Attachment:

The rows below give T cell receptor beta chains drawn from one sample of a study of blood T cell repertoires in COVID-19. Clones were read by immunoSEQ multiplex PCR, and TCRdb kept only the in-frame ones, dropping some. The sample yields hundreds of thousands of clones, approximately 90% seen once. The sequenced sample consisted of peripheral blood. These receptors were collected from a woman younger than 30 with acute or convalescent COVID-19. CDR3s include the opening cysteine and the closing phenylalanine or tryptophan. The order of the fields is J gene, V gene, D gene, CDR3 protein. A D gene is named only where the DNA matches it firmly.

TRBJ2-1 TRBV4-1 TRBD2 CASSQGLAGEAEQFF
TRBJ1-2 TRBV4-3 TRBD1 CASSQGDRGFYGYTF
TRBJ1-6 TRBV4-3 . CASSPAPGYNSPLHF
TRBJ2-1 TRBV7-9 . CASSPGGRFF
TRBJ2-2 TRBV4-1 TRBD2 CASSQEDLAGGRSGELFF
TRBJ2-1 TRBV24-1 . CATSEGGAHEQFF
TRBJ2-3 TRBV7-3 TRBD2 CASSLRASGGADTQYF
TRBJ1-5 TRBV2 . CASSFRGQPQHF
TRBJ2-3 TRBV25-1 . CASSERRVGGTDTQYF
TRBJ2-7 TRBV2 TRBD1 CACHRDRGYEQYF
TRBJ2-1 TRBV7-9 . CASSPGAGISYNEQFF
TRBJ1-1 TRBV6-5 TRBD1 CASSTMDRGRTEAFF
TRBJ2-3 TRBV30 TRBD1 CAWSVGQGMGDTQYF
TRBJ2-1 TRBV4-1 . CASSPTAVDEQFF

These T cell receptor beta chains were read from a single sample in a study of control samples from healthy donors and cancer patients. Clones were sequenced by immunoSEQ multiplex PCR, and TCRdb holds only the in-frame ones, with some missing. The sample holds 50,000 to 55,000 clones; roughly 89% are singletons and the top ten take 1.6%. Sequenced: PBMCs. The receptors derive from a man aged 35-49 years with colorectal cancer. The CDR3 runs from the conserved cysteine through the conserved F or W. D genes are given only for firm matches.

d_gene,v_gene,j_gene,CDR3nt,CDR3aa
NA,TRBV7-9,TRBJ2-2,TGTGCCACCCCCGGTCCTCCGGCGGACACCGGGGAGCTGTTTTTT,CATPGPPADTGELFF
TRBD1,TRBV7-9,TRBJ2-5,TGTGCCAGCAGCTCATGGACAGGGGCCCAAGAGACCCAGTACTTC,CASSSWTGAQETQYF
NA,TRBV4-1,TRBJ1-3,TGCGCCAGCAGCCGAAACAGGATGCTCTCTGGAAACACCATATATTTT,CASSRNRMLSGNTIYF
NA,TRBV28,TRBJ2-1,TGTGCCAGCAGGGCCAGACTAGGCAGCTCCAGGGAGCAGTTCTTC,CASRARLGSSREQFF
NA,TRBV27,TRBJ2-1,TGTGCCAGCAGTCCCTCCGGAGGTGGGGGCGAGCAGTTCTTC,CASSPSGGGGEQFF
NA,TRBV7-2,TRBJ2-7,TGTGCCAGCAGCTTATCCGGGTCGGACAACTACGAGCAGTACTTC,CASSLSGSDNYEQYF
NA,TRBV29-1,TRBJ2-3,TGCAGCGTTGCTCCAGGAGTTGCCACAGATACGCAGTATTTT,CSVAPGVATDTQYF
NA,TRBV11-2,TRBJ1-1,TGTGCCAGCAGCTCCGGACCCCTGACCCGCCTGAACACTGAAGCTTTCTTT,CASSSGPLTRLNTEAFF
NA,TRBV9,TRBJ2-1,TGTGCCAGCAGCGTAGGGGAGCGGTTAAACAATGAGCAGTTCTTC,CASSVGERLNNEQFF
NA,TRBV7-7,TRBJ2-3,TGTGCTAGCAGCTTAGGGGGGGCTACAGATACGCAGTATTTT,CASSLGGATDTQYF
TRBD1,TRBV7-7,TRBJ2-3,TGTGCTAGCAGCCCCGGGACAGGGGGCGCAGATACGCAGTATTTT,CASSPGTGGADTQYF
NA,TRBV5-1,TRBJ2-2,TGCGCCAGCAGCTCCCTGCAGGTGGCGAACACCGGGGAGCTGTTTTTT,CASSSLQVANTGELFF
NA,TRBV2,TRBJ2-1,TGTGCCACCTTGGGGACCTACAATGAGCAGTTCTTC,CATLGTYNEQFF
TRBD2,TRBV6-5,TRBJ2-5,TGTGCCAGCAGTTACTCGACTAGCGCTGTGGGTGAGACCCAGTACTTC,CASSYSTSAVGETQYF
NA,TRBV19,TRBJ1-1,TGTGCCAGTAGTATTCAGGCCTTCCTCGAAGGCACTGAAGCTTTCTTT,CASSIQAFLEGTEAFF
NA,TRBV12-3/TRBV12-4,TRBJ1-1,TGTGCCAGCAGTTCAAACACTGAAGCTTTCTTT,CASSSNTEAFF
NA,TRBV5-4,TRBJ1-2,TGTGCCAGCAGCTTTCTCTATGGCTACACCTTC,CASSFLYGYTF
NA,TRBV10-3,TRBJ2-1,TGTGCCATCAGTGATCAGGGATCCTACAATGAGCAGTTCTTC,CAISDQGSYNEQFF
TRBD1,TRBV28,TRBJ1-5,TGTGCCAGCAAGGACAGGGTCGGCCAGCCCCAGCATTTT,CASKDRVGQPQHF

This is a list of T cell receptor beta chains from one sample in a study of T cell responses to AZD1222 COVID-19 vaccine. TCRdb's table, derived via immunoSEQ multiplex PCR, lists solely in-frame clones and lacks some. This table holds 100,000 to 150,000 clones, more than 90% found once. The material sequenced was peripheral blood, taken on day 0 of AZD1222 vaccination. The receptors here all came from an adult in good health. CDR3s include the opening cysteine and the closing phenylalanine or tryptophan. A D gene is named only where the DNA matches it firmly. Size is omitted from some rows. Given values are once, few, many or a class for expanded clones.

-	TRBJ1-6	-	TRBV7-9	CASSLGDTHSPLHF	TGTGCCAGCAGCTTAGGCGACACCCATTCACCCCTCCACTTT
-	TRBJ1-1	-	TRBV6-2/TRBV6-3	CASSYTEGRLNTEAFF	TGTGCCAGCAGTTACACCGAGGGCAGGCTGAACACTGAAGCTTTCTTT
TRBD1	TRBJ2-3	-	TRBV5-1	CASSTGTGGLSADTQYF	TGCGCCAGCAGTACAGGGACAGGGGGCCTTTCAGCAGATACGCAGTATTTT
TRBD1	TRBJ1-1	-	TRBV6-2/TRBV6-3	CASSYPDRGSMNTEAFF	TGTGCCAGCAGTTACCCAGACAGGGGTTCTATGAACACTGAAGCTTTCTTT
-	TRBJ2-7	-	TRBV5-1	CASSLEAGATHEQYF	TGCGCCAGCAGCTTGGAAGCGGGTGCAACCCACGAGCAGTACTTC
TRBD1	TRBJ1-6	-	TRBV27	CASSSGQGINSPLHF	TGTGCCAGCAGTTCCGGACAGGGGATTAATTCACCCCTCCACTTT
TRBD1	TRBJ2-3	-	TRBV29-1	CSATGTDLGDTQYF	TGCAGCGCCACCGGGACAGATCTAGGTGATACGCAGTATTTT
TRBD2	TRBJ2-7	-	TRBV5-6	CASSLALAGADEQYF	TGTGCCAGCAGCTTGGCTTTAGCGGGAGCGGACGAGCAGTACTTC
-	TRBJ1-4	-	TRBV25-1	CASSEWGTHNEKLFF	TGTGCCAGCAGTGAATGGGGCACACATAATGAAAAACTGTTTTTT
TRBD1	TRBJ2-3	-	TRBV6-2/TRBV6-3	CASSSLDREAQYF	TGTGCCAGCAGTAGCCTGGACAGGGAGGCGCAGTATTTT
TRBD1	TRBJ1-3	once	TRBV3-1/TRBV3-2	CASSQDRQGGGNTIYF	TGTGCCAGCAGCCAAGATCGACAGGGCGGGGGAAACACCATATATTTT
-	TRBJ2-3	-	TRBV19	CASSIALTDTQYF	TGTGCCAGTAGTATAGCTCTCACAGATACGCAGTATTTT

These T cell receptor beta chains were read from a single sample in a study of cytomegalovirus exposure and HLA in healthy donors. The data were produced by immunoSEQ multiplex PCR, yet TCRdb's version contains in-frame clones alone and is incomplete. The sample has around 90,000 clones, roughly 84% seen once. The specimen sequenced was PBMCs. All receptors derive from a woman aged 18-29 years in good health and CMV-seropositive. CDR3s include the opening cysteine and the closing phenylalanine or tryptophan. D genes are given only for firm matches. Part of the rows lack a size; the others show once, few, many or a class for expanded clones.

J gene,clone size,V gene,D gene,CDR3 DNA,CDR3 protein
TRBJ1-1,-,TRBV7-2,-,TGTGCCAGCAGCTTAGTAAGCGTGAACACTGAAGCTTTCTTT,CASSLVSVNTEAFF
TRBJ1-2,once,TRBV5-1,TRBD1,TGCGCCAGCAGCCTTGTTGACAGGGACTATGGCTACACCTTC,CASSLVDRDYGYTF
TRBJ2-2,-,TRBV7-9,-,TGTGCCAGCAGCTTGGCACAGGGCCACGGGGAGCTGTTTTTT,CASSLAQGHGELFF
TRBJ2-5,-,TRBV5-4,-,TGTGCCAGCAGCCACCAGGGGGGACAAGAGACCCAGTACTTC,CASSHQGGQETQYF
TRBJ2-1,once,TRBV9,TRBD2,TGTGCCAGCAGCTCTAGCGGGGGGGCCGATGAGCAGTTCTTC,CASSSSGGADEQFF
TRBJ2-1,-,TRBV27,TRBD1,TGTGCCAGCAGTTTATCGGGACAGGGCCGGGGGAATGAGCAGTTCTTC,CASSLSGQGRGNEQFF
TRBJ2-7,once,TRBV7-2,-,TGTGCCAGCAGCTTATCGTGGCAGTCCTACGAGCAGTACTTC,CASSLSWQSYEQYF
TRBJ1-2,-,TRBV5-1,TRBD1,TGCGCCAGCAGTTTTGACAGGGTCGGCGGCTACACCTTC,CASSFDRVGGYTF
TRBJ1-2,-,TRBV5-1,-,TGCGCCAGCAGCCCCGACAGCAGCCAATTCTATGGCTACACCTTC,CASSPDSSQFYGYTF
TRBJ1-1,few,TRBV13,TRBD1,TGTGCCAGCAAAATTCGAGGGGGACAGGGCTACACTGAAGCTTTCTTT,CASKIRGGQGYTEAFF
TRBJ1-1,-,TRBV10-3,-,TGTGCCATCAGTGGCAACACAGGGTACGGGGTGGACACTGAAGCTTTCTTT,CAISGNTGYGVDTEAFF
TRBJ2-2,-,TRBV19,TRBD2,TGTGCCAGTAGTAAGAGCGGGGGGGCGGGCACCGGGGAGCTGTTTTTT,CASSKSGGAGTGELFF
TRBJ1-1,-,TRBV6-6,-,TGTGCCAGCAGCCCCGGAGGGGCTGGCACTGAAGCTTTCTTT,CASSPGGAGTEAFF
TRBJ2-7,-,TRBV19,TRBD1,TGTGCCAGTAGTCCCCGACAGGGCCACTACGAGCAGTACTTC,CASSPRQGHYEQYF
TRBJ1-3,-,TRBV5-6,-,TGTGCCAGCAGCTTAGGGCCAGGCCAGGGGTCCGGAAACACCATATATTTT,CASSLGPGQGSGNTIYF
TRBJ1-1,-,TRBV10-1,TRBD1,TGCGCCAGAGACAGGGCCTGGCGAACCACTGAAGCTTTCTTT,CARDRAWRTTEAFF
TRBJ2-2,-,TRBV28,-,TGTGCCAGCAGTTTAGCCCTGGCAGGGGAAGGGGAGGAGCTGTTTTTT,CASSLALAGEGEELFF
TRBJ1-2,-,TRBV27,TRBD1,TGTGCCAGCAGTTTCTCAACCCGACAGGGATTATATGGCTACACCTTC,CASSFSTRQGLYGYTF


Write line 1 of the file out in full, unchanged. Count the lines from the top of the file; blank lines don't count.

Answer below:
The rows below give T cell receptor beta chains drawn from one sample of a study of blood T cell repertoires in COVID-19. Clones were read by immunoSEQ multiplex PCR, and TCRdb kept only the in-frame ones, dropping some. The sample yields hundreds of thousands of clones, approximately 90% seen once. The sequenced sample consisted of peripheral blood. These receptors were collected from a woman younger than 30 with acute or convalescent COVID-19. CDR3s include the opening cysteine and the closing phenylalanine or tryptophan. The order of the fields is J gene, V gene, D gene, CDR3 protein. A D gene is named only where the DNA matches it firmly.